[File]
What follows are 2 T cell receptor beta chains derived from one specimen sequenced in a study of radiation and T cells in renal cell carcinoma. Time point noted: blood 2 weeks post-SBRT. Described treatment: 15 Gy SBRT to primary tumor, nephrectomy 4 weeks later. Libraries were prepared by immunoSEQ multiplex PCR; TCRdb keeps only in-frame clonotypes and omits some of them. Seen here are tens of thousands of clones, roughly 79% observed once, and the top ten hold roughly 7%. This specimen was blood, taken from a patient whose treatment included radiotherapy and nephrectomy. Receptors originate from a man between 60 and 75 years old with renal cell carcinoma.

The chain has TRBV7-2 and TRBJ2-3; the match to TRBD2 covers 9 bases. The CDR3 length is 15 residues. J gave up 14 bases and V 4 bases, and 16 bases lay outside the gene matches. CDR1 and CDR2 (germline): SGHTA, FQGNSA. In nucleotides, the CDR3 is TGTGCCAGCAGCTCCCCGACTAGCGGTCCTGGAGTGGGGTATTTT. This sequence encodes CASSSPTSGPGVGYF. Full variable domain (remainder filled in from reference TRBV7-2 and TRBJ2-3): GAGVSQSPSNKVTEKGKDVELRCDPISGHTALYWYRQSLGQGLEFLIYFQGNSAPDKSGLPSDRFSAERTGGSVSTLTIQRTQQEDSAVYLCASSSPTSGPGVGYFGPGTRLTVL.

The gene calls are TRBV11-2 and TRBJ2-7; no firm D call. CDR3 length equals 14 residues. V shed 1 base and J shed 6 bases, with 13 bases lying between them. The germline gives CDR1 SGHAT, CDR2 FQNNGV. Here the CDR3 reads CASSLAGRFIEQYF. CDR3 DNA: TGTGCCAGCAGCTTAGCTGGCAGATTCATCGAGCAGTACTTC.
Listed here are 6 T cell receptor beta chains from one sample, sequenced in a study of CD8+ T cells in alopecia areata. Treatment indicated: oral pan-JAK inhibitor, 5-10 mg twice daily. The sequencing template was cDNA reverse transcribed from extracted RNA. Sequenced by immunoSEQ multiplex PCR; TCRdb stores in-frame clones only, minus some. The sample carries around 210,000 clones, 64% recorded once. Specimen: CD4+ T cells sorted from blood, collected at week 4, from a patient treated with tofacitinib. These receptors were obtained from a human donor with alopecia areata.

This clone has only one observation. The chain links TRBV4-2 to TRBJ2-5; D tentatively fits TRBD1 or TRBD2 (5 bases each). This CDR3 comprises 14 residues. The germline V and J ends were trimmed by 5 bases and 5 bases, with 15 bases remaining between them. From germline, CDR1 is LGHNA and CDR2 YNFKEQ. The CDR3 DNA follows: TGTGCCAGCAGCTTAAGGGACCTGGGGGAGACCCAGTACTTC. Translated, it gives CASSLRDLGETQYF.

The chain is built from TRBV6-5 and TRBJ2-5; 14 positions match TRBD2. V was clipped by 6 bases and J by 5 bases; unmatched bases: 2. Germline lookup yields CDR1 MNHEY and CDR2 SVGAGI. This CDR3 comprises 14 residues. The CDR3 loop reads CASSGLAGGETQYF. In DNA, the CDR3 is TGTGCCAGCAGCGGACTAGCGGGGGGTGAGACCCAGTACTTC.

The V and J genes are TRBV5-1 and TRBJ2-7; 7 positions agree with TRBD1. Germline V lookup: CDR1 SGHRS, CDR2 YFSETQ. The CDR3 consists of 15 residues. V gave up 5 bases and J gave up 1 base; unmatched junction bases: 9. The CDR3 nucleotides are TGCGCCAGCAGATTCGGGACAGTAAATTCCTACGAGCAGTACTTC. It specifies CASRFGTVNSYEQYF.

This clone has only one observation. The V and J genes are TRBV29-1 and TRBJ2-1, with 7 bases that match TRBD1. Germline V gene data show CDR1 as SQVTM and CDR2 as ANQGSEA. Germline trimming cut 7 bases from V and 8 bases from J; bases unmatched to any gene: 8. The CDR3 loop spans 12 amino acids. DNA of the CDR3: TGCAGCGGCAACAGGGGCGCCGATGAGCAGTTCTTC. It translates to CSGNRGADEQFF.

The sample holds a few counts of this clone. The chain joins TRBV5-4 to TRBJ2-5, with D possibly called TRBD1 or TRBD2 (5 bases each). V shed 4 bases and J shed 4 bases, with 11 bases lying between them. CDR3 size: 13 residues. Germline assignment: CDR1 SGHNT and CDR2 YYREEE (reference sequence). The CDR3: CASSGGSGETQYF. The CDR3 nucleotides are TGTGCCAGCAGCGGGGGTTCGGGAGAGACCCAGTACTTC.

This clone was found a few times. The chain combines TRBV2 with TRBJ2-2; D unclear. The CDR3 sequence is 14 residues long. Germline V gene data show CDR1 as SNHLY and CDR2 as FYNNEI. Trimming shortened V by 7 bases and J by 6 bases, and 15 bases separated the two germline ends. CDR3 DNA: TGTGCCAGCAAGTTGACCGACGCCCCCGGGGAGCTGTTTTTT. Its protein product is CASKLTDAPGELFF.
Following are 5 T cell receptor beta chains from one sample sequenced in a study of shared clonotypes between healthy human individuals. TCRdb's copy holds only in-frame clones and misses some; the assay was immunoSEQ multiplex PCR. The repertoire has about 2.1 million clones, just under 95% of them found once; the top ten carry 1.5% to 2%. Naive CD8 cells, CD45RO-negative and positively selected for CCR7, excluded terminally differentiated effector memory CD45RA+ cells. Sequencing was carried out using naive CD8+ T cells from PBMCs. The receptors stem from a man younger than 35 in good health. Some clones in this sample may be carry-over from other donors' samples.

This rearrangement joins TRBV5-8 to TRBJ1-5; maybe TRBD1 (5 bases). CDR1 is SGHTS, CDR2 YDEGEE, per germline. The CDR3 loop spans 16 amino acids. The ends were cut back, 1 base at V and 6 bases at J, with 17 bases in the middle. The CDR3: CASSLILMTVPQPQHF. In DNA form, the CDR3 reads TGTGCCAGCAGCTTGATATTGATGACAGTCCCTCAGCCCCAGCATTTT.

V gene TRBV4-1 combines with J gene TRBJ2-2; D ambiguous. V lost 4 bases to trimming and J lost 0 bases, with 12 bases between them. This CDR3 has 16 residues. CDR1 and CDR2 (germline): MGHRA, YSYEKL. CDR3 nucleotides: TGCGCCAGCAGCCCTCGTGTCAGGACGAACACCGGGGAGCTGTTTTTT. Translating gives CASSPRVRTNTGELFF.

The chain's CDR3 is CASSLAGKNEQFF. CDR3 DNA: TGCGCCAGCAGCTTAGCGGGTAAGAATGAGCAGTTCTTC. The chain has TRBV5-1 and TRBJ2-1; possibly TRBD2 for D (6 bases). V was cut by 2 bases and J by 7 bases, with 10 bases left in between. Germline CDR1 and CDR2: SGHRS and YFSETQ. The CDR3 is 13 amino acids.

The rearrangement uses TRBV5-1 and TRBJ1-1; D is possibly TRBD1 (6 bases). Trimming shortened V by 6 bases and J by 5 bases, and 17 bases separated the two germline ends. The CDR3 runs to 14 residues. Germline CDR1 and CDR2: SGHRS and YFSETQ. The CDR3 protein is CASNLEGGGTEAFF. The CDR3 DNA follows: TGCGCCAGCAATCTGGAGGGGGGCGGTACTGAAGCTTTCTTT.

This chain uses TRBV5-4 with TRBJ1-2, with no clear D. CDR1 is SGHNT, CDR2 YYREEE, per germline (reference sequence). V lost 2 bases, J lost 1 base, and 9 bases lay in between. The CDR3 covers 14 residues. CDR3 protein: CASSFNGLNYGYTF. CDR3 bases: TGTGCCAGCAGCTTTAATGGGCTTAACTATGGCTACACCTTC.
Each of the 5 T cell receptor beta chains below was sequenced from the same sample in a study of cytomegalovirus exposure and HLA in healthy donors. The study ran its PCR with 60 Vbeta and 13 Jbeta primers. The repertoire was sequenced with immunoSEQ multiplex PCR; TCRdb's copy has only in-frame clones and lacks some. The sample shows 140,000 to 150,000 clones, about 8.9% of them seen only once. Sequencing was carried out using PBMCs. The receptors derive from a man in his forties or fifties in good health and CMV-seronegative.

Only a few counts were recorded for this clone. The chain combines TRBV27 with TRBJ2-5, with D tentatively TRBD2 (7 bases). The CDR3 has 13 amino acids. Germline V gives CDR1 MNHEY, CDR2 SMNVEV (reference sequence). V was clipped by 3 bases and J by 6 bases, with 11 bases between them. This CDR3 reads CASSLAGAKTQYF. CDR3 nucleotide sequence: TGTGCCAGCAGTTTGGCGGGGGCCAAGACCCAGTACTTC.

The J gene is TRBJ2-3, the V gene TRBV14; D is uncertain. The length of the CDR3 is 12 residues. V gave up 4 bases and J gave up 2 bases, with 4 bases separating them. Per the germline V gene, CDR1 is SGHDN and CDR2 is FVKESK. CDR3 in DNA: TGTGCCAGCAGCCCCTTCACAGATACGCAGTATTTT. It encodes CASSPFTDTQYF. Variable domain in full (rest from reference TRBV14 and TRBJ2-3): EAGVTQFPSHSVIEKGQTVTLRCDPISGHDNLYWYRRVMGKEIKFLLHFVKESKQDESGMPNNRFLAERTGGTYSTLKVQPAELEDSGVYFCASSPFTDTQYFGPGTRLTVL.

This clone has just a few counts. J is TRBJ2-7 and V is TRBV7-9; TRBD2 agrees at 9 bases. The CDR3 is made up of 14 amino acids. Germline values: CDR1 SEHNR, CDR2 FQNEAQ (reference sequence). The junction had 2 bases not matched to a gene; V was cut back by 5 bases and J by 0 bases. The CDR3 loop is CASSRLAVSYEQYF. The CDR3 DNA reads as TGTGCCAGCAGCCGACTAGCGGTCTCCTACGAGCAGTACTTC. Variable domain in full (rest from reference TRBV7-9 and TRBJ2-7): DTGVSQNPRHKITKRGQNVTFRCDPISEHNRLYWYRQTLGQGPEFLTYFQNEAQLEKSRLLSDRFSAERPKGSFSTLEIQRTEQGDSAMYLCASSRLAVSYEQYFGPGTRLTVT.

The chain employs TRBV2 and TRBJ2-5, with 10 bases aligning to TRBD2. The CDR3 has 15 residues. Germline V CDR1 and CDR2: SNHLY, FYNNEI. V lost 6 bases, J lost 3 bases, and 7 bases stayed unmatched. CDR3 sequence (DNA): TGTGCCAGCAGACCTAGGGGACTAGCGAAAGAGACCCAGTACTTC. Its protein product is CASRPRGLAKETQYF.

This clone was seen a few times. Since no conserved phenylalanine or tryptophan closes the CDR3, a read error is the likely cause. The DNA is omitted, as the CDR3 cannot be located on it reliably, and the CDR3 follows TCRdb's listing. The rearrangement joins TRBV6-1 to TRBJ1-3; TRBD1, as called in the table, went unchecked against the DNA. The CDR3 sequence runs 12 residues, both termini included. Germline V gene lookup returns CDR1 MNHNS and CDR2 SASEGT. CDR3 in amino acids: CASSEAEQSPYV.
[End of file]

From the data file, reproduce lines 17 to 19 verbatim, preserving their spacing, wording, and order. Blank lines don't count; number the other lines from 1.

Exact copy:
Each of the 5 T cell receptor beta chains below was sequenced from the same sample in a study of cytomegalovirus exposure and HLA in healthy donors. The study ran its PCR with 60 Vbeta and 13 Jbeta primers. The repertoire was sequenced with immunoSEQ multiplex PCR; TCRdb's copy has only in-frame clones and lacks some. The sample shows 140,000 to 150,000 clones, about 8.9% of them seen only once. Sequencing was carried out using PBMCs. The receptors derive from a man in his forties or fifties in good health and CMV-seronegative.

Only a few counts were recorded for this clone. The chain combines TRBV27 with TRBJ2-5, with D tentatively TRBD2 (7 bases). The CDR3 has 13 amino acids. Germline V gives CDR1 MNHEY, CDR2 SMNVEV (reference sequence). V was clipped by 3 bases and J by 6 bases, with 11 bases between them. This CDR3 reads CASSLAGAKTQYF. CDR3 nucleotide sequence: TGTGCCAGCAGTTTGGCGGGGGCCAAGACCCAGTACTTC.

The J gene is TRBJ2-3, the V gene TRBV14; D is uncertain. The length of the CDR3 is 12 residues. V gave up 4 bases and J gave up 2 bases, with 4 bases separating them. Per the germline V gene, CDR1 is SGHDN and CDR2 is FVKESK. CDR3 in DNA: TGTGCCAGCAGCCCCTTCACAGATACGCAGTATTTT. It encodes CASSPFTDTQYF. Variable domain in full (rest from reference TRBV14 and TRBJ2-3): EAGVTQFPSHSVIEKGQTVTLRCDPISGHDNLYWYRRVMGKEIKFLLHFVKESKQDESGMPNNRFLAERTGGTYSTLKVQPAELEDSGVYFCASSPFTDTQYFGPGTRLTVL.